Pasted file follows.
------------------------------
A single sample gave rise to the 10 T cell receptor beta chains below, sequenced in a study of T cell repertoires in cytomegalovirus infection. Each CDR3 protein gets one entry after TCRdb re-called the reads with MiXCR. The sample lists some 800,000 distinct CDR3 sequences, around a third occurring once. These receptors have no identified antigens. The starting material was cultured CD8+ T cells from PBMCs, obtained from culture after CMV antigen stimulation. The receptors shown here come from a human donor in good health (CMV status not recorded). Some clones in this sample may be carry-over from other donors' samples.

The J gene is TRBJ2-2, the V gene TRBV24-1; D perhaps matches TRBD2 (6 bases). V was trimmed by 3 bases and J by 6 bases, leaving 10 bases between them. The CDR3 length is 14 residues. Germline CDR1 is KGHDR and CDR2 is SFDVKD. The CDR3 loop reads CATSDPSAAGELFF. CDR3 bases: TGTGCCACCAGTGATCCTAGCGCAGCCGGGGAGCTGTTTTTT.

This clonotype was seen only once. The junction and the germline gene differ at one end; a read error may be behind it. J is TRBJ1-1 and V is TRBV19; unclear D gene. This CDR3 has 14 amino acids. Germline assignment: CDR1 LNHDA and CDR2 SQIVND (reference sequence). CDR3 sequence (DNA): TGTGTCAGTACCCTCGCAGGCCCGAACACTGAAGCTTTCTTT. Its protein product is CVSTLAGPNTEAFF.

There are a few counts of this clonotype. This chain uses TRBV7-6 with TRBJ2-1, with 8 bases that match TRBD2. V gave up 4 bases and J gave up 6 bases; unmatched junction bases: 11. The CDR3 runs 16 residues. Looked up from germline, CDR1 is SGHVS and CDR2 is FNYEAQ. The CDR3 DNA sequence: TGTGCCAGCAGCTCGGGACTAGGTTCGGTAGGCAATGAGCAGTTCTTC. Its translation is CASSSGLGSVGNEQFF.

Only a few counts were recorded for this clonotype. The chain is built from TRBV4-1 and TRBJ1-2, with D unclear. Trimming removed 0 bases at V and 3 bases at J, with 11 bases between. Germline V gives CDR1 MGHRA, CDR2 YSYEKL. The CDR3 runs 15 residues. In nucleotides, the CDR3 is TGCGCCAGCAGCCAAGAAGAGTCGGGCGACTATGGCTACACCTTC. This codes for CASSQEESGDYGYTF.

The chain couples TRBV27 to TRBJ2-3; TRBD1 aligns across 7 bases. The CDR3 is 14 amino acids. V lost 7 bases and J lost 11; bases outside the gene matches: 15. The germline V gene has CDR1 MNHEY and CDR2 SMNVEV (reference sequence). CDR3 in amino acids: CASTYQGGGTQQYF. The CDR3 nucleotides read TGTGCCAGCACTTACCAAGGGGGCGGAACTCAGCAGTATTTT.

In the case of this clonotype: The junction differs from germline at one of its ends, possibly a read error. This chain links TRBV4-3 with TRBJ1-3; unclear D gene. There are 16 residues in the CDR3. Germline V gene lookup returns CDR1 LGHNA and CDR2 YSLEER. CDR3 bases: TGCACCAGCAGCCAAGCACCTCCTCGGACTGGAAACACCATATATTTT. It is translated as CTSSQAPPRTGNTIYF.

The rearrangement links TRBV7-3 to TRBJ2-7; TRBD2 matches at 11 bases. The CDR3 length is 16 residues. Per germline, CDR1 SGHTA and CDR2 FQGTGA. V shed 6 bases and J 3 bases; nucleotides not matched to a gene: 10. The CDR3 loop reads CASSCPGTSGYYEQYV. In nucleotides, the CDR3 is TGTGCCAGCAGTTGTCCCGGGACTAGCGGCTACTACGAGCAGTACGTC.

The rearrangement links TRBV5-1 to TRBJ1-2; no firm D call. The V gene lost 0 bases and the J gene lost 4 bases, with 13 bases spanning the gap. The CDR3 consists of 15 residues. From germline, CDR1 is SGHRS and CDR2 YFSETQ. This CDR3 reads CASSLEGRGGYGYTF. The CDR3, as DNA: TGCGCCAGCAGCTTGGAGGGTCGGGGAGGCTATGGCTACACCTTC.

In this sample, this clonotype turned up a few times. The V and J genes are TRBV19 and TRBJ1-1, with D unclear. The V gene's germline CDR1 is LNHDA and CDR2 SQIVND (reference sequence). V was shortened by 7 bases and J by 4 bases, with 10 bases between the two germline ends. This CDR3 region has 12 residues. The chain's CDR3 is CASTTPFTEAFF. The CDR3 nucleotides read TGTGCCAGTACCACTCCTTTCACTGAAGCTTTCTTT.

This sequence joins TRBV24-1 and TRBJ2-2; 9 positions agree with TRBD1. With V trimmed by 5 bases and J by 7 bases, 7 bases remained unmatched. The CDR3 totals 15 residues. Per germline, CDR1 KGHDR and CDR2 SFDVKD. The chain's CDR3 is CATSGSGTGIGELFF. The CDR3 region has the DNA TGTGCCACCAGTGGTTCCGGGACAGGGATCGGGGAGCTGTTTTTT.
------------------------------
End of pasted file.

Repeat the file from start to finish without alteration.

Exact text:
A single sample gave rise to the 10 T cell receptor beta chains below, sequenced in a study of T cell repertoires in cytomegalovirus infection. Each CDR3 protein gets one entry after TCRdb re-called the reads with MiXCR. The sample lists some 800,000 distinct CDR3 sequences, around a third occurring once. These receptors have no identified antigens. The starting material was cultured CD8+ T cells from PBMCs, obtained from culture after CMV antigen stimulation. The receptors shown here come from a human donor in good health (CMV status not recorded). Some clones in this sample may be carry-over from other donors' samples.

The J gene is TRBJ2-2, the V gene TRBV24-1; D perhaps matches TRBD2 (6 bases). V was trimmed by 3 bases and J by 6 bases, leaving 10 bases between them. The CDR3 length is 14 residues. Germline CDR1 is KGHDR and CDR2 is SFDVKD. The CDR3 loop reads CATSDPSAAGELFF. CDR3 bases: TGTGCCACCAGTGATCCTAGCGCAGCCGGGGAGCTGTTTTTT.

This clonotype was seen only once. The junction and the germline gene differ at one end; a read error may be behind it. J is TRBJ1-1 and V is TRBV19; unclear D gene. This CDR3 has 14 amino acids. Germline assignment: CDR1 LNHDA and CDR2 SQIVND (reference sequence). CDR3 sequence (DNA): TGTGTCAGTACCCTCGCAGGCCCGAACACTGAAGCTTTCTTT. Its protein product is CVSTLAGPNTEAFF.

There are a few counts of this clonotype. This chain uses TRBV7-6 with TRBJ2-1, with 8 bases that match TRBD2. V gave up 4 bases and J gave up 6 bases; unmatched junction bases: 11. The CDR3 runs 16 residues. Looked up from germline, CDR1 is SGHVS and CDR2 is FNYEAQ. The CDR3 DNA sequence: TGTGCCAGCAGCTCGGGACTAGGTTCGGTAGGCAATGAGCAGTTCTTC. Its translation is CASSSGLGSVGNEQFF.

Only a few counts were recorded for this clonotype. The chain is built from TRBV4-1 and TRBJ1-2, with D unclear. Trimming removed 0 bases at V and 3 bases at J, with 11 bases between. Germline V gives CDR1 MGHRA, CDR2 YSYEKL. The CDR3 runs 15 residues. In nucleotides, the CDR3 is TGCGCCAGCAGCCAAGAAGAGTCGGGCGACTATGGCTACACCTTC. This codes for CASSQEESGDYGYTF.

The chain couples TRBV27 to TRBJ2-3; TRBD1 aligns across 7 bases. The CDR3 is 14 amino acids. V lost 7 bases and J lost 11; bases outside the gene matches: 15. The germline V gene has CDR1 MNHEY and CDR2 SMNVEV (reference sequence). CDR3 in amino acids: CASTYQGGGTQQYF. The CDR3 nucleotides read TGTGCCAGCACTTACCAAGGGGGCGGAACTCAGCAGTATTTT.

In the case of this clonotype: The junction differs from germline at one of its ends, possibly a read error. This chain links TRBV4-3 with TRBJ1-3; unclear D gene. There are 16 residues in the CDR3. Germline V gene lookup returns CDR1 LGHNA and CDR2 YSLEER. CDR3 bases: TGCACCAGCAGCCAAGCACCTCCTCGGACTGGAAACACCATATATTTT. It is translated as CTSSQAPPRTGNTIYF.

The rearrangement links TRBV7-3 to TRBJ2-7; TRBD2 matches at 11 bases. The CDR3 length is 16 residues. Per germline, CDR1 SGHTA and CDR2 FQGTGA. V shed 6 bases and J 3 bases; nucleotides not matched to a gene: 10. The CDR3 loop reads CASSCPGTSGYYEQYV. In nucleotides, the CDR3 is TGTGCCAGCAGTTGTCCCGGGACTAGCGGCTACTACGAGCAGTACGTC.

The rearrangement links TRBV5-1 to TRBJ1-2; no firm D call. The V gene lost 0 bases and the J gene lost 4 bases, with 13 bases spanning the gap. The CDR3 consists of 15 residues. From germline, CDR1 is SGHRS and CDR2 YFSETQ. This CDR3 reads CASSLEGRGGYGYTF. The CDR3, as DNA: TGCGCCAGCAGCTTGGAGGGTCGGGGAGGCTATGGCTACACCTTC.

In this sample, this clonotype turned up a few times. The V and J genes are TRBV19 and TRBJ1-1, with D unclear. The V gene's germline CDR1 is LNHDA and CDR2 SQIVND (reference sequence). V was shortened by 7 bases and J by 4 bases, with 10 bases between the two germline ends. This CDR3 region has 12 residues. The chain's CDR3 is CASTTPFTEAFF. The CDR3 nucleotides read TGTGCCAGTACCACTCCTTTCACTGAAGCTTTCTTT.

This sequence joins TRBV24-1 and TRBJ2-2; 9 positions agree with TRBD1. With V trimmed by 5 bases and J by 7 bases, 7 bases remained unmatched. The CDR3 totals 15 residues. Per germline, CDR1 KGHDR and CDR2 SFDVKD. The chain's CDR3 is CATSGSGTGIGELFF. The CDR3 region has the DNA TGTGCCACCAGTGGTTCCGGGACAGGGATCGGGGAGCTGTTTTTT.